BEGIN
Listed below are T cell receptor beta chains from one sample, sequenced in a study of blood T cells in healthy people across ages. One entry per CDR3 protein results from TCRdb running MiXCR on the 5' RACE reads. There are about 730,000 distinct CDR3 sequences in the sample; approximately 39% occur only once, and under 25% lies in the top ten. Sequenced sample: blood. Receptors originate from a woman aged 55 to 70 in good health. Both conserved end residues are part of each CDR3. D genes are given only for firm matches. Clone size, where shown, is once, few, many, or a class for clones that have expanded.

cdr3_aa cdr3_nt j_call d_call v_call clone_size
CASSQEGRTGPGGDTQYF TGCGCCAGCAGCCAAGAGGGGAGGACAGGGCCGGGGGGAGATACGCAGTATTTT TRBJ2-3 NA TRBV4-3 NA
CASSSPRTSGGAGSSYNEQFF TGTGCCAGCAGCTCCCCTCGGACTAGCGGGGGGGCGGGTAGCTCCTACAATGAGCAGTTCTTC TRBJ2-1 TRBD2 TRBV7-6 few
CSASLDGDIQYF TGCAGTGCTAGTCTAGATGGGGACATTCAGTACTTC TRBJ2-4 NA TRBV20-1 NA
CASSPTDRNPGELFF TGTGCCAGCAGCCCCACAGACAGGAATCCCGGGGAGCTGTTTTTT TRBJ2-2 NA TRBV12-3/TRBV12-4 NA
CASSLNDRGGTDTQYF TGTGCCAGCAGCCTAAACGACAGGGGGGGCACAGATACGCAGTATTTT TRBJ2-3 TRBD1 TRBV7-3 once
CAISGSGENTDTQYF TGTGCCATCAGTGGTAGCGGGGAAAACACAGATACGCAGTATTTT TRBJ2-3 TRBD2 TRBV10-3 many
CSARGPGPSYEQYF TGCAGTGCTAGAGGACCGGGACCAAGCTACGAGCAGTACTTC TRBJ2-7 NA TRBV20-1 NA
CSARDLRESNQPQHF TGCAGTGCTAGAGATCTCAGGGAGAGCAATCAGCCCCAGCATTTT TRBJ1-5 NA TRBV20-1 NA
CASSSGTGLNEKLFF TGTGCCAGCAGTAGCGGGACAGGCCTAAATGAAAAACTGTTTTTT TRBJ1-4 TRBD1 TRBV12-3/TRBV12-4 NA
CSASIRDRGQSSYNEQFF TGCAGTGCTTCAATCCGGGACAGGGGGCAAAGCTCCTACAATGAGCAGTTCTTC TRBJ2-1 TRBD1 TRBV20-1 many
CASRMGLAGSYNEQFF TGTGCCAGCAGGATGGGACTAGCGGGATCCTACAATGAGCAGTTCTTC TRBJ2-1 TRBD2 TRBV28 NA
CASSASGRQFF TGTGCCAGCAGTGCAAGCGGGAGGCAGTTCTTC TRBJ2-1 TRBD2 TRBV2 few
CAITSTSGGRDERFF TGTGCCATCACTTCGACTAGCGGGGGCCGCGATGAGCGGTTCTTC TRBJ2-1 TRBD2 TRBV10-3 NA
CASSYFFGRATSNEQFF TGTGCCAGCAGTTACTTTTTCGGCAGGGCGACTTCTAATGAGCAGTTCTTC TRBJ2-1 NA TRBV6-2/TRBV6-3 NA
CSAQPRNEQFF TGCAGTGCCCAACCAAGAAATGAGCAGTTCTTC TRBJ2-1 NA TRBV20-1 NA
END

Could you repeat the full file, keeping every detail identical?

Listed below are T cell receptor beta chains from one sample, sequenced in a study of blood T cells in healthy people across ages. One entry per CDR3 protein results from TCRdb running MiXCR on the 5' RACE reads. There are about 730,000 distinct CDR3 sequences in the sample; approximately 39% occur only once, and under 25% lies in the top ten. Sequenced sample: blood. Receptors originate from a woman aged 55 to 70 in good health. Both conserved end residues are part of each CDR3. D genes are given only for firm matches. Clone size, where shown, is once, few, many, or a class for clones that have expanded.

cdr3_aa cdr3_nt j_call d_call v_call clone_size
CASSQEGRTGPGGDTQYF TGCGCCAGCAGCCAAGAGGGGAGGACAGGGCCGGGGGGAGATACGCAGTATTTT TRBJ2-3 NA TRBV4-3 NA
CASSSPRTSGGAGSSYNEQFF TGTGCCAGCAGCTCCCCTCGGACTAGCGGGGGGGCGGGTAGCTCCTACAATGAGCAGTTCTTC TRBJ2-1 TRBD2 TRBV7-6 few
CSASLDGDIQYF TGCAGTGCTAGTCTAGATGGGGACATTCAGTACTTC TRBJ2-4 NA TRBV20-1 NA
CASSPTDRNPGELFF TGTGCCAGCAGCCCCACAGACAGGAATCCCGGGGAGCTGTTTTTT TRBJ2-2 NA TRBV12-3/TRBV12-4 NA
CASSLNDRGGTDTQYF TGTGCCAGCAGCCTAAACGACAGGGGGGGCACAGATACGCAGTATTTT TRBJ2-3 TRBD1 TRBV7-3 once
CAISGSGENTDTQYF TGTGCCATCAGTGGTAGCGGGGAAAACACAGATACGCAGTATTTT TRBJ2-3 TRBD2 TRBV10-3 many
CSARGPGPSYEQYF TGCAGTGCTAGAGGACCGGGACCAAGCTACGAGCAGTACTTC TRBJ2-7 NA TRBV20-1 NA
CSARDLRESNQPQHF TGCAGTGCTAGAGATCTCAGGGAGAGCAATCAGCCCCAGCATTTT TRBJ1-5 NA TRBV20-1 NA
CASSSGTGLNEKLFF TGTGCCAGCAGTAGCGGGACAGGCCTAAATGAAAAACTGTTTTTT TRBJ1-4 TRBD1 TRBV12-3/TRBV12-4 NA
CSASIRDRGQSSYNEQFF TGCAGTGCTTCAATCCGGGACAGGGGGCAAAGCTCCTACAATGAGCAGTTCTTC TRBJ2-1 TRBD1 TRBV20-1 many
CASRMGLAGSYNEQFF TGTGCCAGCAGGATGGGACTAGCGGGATCCTACAATGAGCAGTTCTTC TRBJ2-1 TRBD2 TRBV28 NA
CASSASGRQFF TGTGCCAGCAGTGCAAGCGGGAGGCAGTTCTTC TRBJ2-1 TRBD2 TRBV2 few
CAITSTSGGRDERFF TGTGCCATCACTTCGACTAGCGGGGGCCGCGATGAGCGGTTCTTC TRBJ2-1 TRBD2 TRBV10-3 NA
CASSYFFGRATSNEQFF TGTGCCAGCAGTTACTTTTTCGGCAGGGCGACTTCTAATGAGCAGTTCTTC TRBJ2-1 NA TRBV6-2/TRBV6-3 NA
CSAQPRNEQFF TGCAGTGCCCAACCAAGAAATGAGCAGTTCTTC TRBJ2-1 NA TRBV20-1 NA